Why Did Ford Drop Microsoft For BlackBerry’s QNX In SYNC 3?

When Ford announced SYNC 3 last week for 2016 model-year vehicles, the automaker claimed the third-generation system will be faster, more intuitive, and respond to voice commands so much better. What FoMoCo didn’t tell you is that Microsoft is no longer involved with the system’s architecture, as was somewhat expected. Rather, the BlackBerry-owned QNX system serves as the underlying technology.

“Ford wanted an operating system from a company that’s more committed to automotive interfaces,” said senior analyst for automotive technology at IHS Automotive, Mark Boyadjis. “Microsoft has made it very clear that they’re a devices and services company.”

QNX, which was acquired by BlackBerry in 2010, also provides the in-vehicle operating systems used by cross-town rivals General Motors as well as BMW and Audi.

Microsoft’s involvement with Ford’s second-generation SYNC “integrated in-vehicle communications and entertainment system” was marketed as MyFord Touch for Ford and MyLincoln Touch for Lincoln, initially being released in 2011. Initially available on several Ford and Lincoln models, the system eventually met with plenty of negative feedback from users and reviewers alike, even arousing the consternation of Consumer Reports.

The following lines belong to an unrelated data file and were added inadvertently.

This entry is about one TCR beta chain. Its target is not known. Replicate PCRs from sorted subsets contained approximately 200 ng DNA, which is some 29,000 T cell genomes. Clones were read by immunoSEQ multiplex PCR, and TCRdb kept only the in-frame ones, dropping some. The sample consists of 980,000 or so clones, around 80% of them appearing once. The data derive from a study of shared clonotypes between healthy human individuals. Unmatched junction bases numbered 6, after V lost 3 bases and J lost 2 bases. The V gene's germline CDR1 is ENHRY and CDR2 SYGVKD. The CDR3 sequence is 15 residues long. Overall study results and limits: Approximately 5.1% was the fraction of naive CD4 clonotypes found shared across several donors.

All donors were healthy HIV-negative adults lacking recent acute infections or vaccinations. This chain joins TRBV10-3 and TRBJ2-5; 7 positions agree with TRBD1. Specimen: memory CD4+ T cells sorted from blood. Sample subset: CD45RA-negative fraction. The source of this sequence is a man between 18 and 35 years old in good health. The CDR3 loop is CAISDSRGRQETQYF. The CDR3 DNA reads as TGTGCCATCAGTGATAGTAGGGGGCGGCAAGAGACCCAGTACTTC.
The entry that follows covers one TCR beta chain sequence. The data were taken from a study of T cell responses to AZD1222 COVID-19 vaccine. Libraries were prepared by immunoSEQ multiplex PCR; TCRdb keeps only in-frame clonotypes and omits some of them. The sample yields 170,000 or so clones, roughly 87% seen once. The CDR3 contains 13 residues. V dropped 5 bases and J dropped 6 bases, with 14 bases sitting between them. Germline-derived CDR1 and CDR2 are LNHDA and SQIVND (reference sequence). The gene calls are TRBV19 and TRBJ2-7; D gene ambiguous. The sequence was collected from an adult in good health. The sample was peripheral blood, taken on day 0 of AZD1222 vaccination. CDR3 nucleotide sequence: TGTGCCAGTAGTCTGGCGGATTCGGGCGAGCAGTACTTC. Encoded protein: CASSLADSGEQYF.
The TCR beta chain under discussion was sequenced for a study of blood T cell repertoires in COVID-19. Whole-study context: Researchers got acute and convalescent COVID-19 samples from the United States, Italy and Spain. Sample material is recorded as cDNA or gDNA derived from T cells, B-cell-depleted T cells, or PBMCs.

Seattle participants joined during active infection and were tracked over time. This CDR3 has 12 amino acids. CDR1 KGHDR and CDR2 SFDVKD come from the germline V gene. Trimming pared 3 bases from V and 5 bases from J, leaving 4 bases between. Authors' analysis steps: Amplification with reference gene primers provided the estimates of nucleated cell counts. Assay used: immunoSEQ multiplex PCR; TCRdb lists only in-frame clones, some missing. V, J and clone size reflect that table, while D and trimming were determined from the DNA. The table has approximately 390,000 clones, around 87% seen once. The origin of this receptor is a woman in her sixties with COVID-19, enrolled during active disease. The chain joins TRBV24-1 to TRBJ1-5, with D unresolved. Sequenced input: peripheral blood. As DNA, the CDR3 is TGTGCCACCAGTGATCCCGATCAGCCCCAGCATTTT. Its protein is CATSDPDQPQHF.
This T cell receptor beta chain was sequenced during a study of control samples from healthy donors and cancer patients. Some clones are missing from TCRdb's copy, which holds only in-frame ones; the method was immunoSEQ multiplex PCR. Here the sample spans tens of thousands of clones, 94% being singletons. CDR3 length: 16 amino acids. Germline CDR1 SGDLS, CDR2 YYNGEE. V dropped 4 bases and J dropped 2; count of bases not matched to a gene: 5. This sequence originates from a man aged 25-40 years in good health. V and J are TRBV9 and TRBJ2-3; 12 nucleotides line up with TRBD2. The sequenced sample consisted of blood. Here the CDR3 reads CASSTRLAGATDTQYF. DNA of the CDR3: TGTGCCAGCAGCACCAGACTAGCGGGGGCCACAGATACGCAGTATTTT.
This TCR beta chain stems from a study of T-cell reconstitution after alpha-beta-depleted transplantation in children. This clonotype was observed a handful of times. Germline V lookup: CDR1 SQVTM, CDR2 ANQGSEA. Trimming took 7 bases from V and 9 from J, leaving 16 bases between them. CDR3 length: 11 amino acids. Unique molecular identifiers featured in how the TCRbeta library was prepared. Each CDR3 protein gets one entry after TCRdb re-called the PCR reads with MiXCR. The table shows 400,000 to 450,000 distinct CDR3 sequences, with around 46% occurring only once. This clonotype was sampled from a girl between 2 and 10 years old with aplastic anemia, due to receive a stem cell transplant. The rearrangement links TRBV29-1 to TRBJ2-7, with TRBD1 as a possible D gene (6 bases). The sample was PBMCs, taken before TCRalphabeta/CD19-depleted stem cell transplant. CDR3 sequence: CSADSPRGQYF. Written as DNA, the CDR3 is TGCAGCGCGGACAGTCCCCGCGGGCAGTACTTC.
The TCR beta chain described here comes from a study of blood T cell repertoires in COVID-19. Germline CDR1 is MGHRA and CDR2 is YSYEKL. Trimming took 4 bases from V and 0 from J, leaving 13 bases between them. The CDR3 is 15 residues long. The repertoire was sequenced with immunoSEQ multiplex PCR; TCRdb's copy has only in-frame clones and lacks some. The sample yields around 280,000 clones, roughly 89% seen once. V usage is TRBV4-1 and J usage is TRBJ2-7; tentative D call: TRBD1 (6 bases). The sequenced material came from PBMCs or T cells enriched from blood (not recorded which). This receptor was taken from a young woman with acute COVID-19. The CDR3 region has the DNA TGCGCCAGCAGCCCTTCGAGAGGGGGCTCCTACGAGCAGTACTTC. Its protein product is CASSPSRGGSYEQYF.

Ford tried to address complaints with MyFord Touch/MyLincoln Touch with several software updates, and even went so far as to replace the systems’ touch buttons with physical buttons and dials. Whether or not the updates and improvements went far enough is still up in the air.

“SYNC 3 is another step forward in delivering connectivity features customers most want, and they tell us this kind of technology is an important part of their decision to buy our vehicles,” said Ford chief technical officer Raj Nair.

SYNC 3 brings an all-new touchscreen, as well as an improved user interface and voice recognition, plus the ability to connect the vehicle to a Wi-Fi network and use Siri Eyes Free.

No Comments yet

Leave a comment